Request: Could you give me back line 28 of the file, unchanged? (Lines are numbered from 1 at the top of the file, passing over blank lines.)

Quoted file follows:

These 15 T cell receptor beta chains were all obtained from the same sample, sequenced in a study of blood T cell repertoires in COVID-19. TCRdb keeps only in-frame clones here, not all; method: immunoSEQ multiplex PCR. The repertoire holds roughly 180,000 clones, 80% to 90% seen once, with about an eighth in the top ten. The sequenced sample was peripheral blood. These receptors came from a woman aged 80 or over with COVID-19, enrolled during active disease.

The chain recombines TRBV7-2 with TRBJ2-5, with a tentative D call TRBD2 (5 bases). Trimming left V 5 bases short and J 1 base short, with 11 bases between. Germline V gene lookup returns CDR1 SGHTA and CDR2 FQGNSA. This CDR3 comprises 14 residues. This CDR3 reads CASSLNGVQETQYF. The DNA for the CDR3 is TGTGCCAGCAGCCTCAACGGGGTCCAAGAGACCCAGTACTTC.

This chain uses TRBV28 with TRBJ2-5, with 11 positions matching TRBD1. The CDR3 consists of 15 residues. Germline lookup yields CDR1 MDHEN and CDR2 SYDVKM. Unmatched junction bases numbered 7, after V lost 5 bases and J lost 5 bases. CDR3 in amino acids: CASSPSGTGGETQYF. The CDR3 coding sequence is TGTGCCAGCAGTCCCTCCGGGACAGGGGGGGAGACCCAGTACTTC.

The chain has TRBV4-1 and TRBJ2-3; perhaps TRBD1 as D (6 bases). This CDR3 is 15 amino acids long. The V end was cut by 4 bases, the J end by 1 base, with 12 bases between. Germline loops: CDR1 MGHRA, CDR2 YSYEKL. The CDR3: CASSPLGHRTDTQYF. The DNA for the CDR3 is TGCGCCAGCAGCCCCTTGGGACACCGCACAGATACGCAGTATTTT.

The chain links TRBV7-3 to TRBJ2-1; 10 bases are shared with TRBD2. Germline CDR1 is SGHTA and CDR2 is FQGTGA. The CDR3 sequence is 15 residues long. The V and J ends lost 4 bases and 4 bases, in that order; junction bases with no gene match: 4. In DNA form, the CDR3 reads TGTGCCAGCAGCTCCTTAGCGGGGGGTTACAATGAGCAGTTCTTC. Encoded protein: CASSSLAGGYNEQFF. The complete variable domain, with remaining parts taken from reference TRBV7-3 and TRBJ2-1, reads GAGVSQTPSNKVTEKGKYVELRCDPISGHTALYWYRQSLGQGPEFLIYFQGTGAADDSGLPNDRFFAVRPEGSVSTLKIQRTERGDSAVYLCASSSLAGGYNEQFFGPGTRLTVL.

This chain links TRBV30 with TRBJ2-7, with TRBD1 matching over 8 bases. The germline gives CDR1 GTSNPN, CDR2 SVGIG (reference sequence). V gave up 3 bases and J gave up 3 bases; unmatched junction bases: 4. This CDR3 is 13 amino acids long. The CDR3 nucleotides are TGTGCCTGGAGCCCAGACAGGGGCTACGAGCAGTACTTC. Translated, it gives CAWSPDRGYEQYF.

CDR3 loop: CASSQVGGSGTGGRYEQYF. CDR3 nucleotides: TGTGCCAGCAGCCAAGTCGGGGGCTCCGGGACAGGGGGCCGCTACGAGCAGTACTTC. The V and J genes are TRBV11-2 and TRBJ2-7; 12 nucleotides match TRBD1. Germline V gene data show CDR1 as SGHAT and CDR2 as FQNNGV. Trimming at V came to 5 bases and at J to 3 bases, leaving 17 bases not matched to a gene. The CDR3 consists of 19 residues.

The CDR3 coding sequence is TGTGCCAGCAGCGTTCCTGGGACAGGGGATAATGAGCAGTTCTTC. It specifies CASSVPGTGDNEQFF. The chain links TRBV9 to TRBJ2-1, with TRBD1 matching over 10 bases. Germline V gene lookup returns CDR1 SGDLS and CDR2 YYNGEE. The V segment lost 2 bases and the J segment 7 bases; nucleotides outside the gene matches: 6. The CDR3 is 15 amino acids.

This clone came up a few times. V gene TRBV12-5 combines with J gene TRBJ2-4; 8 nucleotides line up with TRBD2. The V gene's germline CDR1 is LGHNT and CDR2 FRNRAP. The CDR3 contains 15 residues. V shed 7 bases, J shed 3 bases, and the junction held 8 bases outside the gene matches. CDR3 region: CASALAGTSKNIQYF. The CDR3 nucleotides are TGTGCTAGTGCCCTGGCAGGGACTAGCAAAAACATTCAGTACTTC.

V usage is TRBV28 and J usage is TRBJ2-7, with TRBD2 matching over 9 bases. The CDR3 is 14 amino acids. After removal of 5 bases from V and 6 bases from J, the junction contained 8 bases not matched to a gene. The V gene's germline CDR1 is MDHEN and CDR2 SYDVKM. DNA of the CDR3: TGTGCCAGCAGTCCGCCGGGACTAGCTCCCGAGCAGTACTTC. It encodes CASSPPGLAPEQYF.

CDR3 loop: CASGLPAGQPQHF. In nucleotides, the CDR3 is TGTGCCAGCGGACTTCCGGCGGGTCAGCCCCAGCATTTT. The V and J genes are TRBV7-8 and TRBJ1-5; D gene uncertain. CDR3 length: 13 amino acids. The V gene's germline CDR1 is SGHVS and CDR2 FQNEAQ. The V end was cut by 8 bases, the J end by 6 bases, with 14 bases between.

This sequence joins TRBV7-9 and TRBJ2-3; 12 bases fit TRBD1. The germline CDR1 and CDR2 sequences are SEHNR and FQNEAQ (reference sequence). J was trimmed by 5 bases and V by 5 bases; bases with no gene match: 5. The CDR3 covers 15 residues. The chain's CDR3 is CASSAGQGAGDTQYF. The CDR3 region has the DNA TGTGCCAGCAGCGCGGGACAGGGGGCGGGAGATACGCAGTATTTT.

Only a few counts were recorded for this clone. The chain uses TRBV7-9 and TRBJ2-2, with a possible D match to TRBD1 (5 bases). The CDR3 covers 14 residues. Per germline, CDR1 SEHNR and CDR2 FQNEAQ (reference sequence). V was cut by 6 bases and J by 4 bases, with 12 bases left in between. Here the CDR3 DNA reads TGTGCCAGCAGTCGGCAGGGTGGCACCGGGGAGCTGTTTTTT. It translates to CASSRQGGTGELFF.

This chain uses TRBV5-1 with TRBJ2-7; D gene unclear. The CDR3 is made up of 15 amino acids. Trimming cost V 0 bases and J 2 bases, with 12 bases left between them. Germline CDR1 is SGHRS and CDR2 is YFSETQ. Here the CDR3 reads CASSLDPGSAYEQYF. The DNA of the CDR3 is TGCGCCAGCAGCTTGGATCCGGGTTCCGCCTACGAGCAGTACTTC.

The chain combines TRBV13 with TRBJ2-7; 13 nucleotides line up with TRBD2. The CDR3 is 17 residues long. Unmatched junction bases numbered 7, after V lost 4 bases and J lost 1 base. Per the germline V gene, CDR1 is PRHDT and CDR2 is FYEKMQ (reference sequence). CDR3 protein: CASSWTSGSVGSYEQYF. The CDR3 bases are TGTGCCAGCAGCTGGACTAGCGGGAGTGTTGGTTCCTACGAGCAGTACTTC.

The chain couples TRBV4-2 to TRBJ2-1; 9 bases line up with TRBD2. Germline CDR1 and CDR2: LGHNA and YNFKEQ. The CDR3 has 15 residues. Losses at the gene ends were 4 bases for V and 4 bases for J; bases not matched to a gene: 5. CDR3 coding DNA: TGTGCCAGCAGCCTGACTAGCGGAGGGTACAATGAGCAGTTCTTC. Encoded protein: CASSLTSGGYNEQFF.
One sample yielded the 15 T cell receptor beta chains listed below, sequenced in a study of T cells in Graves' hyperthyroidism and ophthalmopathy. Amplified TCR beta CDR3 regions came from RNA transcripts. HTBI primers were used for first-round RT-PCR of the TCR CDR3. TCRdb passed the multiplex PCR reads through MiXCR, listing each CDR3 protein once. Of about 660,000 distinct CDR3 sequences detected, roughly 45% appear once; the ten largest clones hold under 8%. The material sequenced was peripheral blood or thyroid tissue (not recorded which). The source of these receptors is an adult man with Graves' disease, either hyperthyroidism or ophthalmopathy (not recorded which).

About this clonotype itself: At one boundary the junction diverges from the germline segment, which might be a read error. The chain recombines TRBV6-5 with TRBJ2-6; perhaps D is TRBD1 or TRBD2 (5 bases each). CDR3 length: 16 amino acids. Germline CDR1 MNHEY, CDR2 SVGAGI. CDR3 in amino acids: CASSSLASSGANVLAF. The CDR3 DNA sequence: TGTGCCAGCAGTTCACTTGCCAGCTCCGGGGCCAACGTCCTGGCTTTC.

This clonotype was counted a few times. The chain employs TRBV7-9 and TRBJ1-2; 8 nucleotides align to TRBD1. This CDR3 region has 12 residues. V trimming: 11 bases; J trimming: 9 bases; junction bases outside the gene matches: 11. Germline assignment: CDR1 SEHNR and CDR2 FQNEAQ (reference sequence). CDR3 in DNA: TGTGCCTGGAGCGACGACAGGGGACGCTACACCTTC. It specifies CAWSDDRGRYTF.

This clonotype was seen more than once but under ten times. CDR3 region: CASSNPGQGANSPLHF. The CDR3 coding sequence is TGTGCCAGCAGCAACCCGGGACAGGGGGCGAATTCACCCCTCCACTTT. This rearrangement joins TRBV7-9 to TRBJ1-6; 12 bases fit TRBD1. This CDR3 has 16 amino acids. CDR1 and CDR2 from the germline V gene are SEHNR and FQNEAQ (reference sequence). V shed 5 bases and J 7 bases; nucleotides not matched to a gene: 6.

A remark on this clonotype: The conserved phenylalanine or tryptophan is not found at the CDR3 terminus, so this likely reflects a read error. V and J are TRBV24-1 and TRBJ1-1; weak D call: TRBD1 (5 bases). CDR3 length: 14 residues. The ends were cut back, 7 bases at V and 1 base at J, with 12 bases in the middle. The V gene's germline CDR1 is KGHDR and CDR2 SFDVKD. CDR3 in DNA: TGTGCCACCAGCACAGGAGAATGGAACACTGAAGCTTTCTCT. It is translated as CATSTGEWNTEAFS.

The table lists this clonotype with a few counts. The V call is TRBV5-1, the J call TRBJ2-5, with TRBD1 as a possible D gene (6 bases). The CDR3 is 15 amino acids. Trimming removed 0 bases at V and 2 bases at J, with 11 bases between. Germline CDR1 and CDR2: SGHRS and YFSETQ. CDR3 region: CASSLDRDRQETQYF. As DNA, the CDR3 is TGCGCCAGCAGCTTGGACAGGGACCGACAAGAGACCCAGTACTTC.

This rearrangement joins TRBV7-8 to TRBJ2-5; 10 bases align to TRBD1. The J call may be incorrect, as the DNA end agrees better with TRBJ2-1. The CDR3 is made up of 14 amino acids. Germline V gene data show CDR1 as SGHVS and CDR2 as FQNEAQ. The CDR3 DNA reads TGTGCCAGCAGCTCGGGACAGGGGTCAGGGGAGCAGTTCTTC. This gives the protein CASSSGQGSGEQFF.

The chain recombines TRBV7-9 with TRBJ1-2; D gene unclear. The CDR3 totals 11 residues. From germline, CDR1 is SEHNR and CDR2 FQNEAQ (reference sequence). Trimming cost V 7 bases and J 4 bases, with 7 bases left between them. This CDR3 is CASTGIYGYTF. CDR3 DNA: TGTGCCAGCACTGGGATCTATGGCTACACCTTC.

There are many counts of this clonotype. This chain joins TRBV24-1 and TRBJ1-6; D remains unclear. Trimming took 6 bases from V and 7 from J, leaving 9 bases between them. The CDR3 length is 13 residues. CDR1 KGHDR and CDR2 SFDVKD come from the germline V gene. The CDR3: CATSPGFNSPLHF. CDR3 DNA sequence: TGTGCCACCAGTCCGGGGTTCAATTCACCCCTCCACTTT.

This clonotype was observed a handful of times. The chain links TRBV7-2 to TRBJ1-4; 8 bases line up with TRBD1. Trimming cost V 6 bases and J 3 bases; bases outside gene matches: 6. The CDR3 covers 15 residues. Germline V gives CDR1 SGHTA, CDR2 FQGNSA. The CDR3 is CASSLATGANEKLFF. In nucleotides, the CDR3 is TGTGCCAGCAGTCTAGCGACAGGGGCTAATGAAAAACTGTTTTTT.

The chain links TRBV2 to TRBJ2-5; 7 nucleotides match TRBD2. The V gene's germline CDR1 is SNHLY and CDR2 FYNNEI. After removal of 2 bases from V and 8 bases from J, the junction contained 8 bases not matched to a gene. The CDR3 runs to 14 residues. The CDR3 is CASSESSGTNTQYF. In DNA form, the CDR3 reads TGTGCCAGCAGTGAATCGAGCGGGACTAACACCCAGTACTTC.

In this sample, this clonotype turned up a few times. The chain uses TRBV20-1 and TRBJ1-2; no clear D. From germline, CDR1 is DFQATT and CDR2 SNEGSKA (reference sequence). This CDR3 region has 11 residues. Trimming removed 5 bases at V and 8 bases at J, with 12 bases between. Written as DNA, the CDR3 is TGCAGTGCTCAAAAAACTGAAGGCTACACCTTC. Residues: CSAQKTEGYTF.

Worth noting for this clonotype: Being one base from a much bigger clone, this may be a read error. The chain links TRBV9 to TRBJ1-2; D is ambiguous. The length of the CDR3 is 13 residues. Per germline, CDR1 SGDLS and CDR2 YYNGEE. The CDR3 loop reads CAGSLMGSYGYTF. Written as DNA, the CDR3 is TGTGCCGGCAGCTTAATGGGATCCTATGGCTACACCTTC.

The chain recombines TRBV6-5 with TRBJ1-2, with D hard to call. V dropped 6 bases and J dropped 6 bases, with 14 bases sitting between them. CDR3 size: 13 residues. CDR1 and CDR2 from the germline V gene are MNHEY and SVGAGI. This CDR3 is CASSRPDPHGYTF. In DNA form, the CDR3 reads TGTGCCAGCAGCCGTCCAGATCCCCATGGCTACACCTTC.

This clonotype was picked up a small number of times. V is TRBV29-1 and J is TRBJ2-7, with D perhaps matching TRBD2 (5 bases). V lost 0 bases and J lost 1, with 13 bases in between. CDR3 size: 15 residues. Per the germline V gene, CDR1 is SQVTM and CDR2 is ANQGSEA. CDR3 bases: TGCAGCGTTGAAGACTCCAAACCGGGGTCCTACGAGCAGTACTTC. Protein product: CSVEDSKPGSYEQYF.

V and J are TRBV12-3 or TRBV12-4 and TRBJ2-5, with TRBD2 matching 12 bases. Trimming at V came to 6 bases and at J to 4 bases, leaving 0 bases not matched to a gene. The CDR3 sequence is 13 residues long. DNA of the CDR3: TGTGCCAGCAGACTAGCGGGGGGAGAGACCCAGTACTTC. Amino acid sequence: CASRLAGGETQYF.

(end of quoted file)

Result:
In this sample, this clonotype turned up a few times. The chain uses TRBV20-1 and TRBJ1-2; no clear D. From germline, CDR1 is DFQATT and CDR2 SNEGSKA (reference sequence). This CDR3 region has 11 residues. Trimming removed 5 bases at V and 8 bases at J, with 12 bases between. Written as DNA, the CDR3 is TGCAGTGCTCAAAAAACTGAAGGCTACACCTTC. Residues: CSAQKTEGYTF.